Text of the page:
D Day Follow story

Ben Hovard

June 6, 1944 is truly a day of infamy that will live forever in the hearts of millions of civilizations and servicemen.

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About D Day


June 6, 1944 is truly a day of infamy that will live forever in the hearts of millions of civilizations and servicemen. This day was the first day of Operation Overlord; the official name General Eisenhower gave it. Never before had a greater invasion been planned or executed (Ambrose 71). Over 200,000 allied troops were involved in the operation along with over 150,000 German troops (Ambrose 33). The buildup of so many troops took well over a year, coming from primarily three nations: Canada, Great Britain, and The United States (Ambrose 42). The strength of all these nations would be needed for the assault on Hitler's "Fortress Europe.

During the first six months of 1944, the United States and Great Britain gathered land, naval, and air forces in England to prepare for Operation Overlord, the assault on Hitler's "Fortress Europe." During this time, the Soviet Union tied down large amounts of German troops on the Eastern Front, while the Western Allies gathered their resources and trained their forces. They also spent a great amount of time searching the French Coast for a suitable landing point. Throughout 1942 and 1943, the BBC sent out broadcasts telling anyone who had postcards of the French coast to send them in. By the end of 1943 they had over 10 million pictures (Ambrose 74). The allied air force also flew many reconnaissance missions over France in the months before D-Day (Ambrose 72).

The US Navy and Air Force played a critical role in the time leading up to the operation. The Navy cleared mines out of the channel as well as run covert operations along the French coast (Ambrose 47). The Air Force bombed inland targets such as railroads, gun emplacements and supply depots. Throughout 1943 and 1944, the Air Force had also driven the German Air Force, "The Luftwaffe", out of France and deep into Germany, protecting the heartland from the 8th Air Forces relentless stagic air attacks (Ambrose 105,106).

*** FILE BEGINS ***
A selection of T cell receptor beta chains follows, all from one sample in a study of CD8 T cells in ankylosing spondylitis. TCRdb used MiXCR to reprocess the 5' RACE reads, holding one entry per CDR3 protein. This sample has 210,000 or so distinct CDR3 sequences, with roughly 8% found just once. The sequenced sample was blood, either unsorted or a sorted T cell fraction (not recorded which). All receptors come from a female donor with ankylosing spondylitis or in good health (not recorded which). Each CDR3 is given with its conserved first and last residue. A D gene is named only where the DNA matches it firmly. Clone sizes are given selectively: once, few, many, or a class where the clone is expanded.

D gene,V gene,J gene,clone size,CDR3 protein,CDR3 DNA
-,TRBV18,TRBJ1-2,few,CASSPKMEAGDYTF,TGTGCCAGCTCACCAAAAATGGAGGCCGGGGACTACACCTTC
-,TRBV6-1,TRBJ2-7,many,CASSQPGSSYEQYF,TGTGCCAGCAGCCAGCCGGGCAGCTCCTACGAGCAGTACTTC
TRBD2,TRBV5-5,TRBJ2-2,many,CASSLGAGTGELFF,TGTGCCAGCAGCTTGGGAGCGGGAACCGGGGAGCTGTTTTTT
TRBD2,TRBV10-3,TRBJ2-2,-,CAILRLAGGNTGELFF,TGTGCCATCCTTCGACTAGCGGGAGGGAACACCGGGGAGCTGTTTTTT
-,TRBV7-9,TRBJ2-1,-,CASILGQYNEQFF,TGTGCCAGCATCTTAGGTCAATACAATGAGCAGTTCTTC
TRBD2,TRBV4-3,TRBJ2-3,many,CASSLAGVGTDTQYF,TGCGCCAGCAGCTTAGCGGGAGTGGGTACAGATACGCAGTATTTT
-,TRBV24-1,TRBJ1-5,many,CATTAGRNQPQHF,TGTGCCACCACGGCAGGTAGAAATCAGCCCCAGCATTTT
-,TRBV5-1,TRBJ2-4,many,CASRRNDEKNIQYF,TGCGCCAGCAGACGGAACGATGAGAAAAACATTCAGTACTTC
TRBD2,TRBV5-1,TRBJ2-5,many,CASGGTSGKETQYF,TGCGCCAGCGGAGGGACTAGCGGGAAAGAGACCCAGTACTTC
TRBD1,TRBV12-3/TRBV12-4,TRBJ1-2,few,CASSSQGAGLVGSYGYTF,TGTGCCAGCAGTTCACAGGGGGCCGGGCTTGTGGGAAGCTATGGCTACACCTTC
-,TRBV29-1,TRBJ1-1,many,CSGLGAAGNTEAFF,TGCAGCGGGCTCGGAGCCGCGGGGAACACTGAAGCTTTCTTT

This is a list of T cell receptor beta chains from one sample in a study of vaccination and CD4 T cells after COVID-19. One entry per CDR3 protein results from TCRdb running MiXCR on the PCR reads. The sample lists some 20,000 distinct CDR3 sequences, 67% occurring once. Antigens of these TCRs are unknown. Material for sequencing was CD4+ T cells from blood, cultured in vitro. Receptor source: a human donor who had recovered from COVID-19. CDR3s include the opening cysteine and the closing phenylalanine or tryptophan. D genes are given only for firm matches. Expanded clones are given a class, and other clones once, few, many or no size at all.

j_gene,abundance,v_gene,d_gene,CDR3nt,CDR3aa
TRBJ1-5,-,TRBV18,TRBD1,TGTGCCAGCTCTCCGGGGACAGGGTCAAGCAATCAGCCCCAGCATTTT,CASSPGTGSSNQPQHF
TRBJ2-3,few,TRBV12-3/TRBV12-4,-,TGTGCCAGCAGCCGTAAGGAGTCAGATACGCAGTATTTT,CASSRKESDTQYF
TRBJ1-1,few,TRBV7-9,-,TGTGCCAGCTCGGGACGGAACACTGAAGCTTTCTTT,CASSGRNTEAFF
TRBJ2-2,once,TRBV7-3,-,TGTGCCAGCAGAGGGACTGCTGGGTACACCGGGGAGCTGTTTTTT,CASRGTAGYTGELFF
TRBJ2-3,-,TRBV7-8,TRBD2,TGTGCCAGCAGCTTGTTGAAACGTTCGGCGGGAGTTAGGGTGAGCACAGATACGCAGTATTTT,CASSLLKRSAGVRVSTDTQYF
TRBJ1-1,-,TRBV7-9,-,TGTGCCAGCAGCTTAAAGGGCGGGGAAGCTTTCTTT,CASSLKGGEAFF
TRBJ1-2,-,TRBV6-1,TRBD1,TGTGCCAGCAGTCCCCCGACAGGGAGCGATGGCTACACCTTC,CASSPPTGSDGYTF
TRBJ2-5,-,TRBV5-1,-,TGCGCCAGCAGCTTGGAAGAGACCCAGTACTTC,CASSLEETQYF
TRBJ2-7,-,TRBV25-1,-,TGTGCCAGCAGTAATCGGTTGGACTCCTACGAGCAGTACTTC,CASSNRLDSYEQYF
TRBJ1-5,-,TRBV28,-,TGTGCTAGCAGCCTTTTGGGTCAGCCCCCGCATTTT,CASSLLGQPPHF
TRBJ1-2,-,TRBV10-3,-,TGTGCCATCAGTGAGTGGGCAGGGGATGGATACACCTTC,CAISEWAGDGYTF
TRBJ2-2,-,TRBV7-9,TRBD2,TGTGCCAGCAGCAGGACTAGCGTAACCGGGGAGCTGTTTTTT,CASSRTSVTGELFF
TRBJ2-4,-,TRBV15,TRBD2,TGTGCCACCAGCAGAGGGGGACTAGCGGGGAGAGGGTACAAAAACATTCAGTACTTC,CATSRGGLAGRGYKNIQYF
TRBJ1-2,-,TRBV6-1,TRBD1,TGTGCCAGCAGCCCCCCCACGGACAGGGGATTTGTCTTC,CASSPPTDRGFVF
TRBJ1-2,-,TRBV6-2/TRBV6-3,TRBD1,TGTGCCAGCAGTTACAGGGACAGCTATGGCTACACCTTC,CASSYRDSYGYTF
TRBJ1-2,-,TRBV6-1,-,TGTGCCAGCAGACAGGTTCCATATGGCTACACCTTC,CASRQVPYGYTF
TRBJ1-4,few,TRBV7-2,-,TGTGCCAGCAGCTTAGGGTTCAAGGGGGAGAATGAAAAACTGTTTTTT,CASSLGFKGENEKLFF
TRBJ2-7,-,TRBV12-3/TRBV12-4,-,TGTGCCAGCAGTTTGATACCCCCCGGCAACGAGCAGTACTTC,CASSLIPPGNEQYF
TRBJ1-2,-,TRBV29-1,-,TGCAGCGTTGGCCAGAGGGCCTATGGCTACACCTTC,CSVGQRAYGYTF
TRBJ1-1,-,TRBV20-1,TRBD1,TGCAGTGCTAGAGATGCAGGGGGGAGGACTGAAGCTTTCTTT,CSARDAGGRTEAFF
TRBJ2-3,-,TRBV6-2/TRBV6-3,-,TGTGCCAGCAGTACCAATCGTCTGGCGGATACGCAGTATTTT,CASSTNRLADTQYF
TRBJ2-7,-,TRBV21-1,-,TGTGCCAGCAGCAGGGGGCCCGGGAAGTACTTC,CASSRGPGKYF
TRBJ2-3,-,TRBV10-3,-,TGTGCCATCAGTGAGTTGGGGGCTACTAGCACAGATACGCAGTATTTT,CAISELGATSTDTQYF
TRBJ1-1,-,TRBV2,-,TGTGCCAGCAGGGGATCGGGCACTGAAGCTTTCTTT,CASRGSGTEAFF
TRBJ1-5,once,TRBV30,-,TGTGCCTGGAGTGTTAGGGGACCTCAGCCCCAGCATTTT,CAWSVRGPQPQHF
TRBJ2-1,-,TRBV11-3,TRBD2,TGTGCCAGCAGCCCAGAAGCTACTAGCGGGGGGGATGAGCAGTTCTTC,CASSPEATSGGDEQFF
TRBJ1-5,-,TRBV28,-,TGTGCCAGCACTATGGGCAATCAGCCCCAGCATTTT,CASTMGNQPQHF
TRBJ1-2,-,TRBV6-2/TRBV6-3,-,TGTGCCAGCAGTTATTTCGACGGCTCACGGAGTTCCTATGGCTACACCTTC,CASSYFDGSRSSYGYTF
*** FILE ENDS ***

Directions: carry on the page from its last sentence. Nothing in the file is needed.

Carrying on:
As we all know, these resources would be useless without a great plan and great commander. The man put up to this task was The U.S army chief of staff George C. Marshall, who had transformed the U.S. Army from a rag-tag army of 1700,000 men to a army that three years later numbered over 7.2 million men (Ambrose 40). Marshall had two main options at his disposal, General Bernard Montgomery, or Monty as his troops called him, or the leader of the Allied forces in the invasion of North Africa, General Dwight D. Eisenhower. He deliberated many weeks over the task, but finally decided on General Eisenhower (Ambrose 39).


Early in 1944, General Eisenhower began working on his plan for the Invasion of Nazi occupied Europe - Operation Overlord. As you can imagine, an operation of this size took many months of planning, so much so it became the greatest planed attack in the history of warfare. General Eisenhower reviewed all of his options and selected the Normandy beach in northern France. 
             In Phoebe-Lou Adams' review of the book D-Day she says "This is the account of the Allied invasion of Normandy in 1944. The author argues that the invasion represents a triumph of the old United States Army, whose officers had transformed millions of civilians into a cohesive highly trained and motivated mass army that backed by a united nation, won with relative ease." Almost all of this credit can be given to two different people: General Eisenhower and Chief of staff Marshall. I whole-heartedly agree with Mr. Adams' statement. Without General Eisenhower careful planning, the invasion would have surely failed.